Washington, D.C. – The Supreme Court ruled Tuesday that police can pull over a driver for reckless or drunken driving based solely on an anonymous 911 tip without an officer actually witnessing the individual’s driving.
The 5-4 decision by justices can be seen as a victory for some, but as Justice Scalia wrote in his dissenting opinion “All of us on the road, and not just drug dealers, are at risk …”
The case before the Supreme Court centered on a California man who was arrested from possessing thirty pounds of marijuana in 2008 after a traffic stop which he claims violated his Fourth Amendment rights.
On that night, an unidentified woman called 911 to report that a pickup truck sideswiped her and ran her off the road. The caller was able to give a description of the vehicle including the make, model and tag number. That was enough information to locate the vehicle.
Police followed the pickup truck for five minutes before they initiated a stop. It doesn’t appear that during those five minutes the driver was being reckless, but he was pulled over regardless. As officers approached the vehicle they noticed a strong odor of marijuana emanating from the truck. In the search, police found thirty pounds of marijuana and placed the driver, Jose Prado Navarette, under arrest for drug trafficking.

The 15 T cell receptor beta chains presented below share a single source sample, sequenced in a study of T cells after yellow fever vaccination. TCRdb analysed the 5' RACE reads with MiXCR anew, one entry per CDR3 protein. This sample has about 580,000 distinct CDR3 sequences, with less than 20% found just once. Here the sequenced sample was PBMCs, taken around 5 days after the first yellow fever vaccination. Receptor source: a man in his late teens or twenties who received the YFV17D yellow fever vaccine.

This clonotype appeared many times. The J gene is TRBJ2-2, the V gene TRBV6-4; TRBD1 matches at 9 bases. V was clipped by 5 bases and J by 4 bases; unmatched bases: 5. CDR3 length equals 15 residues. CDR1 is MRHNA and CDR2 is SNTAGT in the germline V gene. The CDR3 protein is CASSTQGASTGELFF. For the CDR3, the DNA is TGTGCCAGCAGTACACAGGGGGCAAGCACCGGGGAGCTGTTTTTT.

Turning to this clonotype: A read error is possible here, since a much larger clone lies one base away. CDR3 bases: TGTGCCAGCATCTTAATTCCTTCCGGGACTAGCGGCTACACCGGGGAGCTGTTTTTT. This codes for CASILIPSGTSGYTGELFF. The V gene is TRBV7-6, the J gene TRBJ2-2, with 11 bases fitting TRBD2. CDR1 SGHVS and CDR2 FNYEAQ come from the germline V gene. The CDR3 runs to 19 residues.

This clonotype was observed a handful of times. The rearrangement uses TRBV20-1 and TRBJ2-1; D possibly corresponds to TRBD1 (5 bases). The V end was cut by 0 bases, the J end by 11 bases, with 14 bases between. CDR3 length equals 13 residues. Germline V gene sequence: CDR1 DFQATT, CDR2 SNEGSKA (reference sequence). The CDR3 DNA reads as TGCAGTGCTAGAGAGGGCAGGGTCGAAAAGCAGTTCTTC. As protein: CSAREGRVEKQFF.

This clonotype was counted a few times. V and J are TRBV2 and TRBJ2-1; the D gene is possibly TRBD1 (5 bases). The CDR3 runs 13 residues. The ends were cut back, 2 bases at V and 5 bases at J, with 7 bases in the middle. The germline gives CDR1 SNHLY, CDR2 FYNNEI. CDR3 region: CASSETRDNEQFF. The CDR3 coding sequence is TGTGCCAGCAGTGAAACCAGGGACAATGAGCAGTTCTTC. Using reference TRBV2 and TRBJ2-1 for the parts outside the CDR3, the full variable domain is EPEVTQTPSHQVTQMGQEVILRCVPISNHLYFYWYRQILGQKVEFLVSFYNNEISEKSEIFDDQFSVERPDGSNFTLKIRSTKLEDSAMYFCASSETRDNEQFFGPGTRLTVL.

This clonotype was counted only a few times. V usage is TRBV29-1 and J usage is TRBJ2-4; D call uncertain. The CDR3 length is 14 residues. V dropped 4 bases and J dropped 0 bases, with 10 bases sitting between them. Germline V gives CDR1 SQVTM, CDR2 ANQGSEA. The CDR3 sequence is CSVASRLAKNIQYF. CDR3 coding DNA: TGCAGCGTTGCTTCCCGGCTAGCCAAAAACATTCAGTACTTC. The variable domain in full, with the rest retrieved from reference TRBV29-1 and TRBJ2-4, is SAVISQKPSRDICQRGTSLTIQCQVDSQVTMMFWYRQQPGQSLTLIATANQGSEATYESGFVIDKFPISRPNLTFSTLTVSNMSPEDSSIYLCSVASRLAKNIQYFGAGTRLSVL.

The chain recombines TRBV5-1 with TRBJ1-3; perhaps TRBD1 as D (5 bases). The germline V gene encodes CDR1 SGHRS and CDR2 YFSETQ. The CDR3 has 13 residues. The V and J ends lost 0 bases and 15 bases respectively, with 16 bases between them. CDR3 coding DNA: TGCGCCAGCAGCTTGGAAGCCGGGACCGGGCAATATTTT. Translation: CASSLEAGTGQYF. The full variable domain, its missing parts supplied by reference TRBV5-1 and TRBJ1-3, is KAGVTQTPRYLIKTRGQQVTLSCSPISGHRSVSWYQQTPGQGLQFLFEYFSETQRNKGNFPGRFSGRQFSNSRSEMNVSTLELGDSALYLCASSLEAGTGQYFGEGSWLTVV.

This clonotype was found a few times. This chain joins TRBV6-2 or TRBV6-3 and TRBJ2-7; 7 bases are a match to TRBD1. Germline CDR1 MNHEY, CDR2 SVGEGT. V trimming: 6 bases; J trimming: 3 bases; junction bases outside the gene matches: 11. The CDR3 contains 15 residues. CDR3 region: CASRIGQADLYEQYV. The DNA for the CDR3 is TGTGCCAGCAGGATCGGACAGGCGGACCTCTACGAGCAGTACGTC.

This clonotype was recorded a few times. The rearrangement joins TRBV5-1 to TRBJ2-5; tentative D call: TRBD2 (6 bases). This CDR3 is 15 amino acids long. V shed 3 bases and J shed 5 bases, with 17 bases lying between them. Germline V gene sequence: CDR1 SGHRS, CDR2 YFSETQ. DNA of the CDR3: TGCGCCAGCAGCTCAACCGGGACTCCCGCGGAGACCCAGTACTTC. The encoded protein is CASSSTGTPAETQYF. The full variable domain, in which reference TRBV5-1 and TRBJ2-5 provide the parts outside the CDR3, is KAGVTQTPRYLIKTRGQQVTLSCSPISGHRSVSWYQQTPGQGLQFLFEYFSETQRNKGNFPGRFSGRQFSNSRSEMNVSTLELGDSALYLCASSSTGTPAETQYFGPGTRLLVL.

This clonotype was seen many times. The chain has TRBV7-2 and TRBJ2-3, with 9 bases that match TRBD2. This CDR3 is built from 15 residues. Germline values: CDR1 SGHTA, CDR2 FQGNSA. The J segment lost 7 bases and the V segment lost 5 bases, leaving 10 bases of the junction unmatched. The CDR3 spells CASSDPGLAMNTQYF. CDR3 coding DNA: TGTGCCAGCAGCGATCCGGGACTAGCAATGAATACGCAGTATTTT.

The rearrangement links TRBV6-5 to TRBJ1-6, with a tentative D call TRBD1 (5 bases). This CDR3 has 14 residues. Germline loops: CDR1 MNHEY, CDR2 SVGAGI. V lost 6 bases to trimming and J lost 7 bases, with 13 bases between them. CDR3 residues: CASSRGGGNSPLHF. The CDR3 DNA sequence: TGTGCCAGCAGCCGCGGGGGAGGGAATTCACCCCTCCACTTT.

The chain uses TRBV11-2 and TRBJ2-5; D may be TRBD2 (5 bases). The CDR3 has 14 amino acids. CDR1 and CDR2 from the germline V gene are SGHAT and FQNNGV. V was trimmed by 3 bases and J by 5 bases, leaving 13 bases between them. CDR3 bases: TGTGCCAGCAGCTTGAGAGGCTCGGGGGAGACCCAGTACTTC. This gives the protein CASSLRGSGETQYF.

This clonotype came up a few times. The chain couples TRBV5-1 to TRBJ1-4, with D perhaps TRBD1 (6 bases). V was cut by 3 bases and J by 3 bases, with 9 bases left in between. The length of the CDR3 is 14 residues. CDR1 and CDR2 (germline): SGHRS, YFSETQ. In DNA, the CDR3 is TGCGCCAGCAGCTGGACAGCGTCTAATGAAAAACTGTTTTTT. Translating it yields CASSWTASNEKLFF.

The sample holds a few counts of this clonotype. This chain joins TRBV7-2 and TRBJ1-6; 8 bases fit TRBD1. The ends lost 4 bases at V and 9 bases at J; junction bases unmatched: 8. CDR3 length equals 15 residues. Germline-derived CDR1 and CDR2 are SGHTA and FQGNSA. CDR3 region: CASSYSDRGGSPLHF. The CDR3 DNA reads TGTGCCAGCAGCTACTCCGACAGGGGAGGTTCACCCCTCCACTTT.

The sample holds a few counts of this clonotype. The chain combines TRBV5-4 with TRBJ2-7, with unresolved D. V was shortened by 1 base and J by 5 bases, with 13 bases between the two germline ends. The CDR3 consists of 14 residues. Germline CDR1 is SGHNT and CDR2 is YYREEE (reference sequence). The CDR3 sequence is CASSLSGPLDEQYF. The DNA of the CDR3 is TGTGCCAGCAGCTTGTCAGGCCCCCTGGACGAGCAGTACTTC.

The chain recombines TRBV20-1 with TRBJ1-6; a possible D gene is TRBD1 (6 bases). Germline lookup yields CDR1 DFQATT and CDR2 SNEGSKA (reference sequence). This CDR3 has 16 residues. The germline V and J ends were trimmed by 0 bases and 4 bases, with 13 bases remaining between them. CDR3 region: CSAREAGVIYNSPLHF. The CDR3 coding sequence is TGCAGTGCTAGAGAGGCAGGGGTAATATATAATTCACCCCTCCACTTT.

Navarette challenged his arrest and charges because he said police did not have reasonable suspicion to conduct the stop. And police did not have could not identify the 911 caller and have no way to tell if the tip was reliable.
Five of the justices however disagreed with that argument and held that police can stop a driver based on an uncorroborated anonymous tip. Although the Supreme Court has, in the past established that police can rely on anonymous tips, the information provided must give enough detail to give rise to a reasonable suspicion of criminal activity. The majority of justices concluded that the 911 caller was a witness because she was run off the road and that police could infer that the driver was drunk.
Attorneys arguing for the California and the Obama administration defended the stop, stating that keeping drunken drivers off the road is a matter of public safety which outweighs the intrusion of a traffic stop, the AP reported.
Justice Scalia vehemently disagreed and in his scornful minority described the opinion as a “freedom-destroying cocktail” that could encourage tipsters with ill-intent to make false accusations.
Justice Sotomayor who joined Scalia in his dissenting opinion said that whether a driver is being “reckless” is a judgment based on a person’s opinion. She presented the example of her mother who would consider driving just one mile over the speed limit as “reckless driving.”
The ruling could make it difficult for DUI attorneys to question the validity of a traffic stop—a common DUI defense. Fortunately, DUI attorneys have a number of defense strategies they can employ, but this particular ruling could lead to unnecessary and unjustified DUI stops.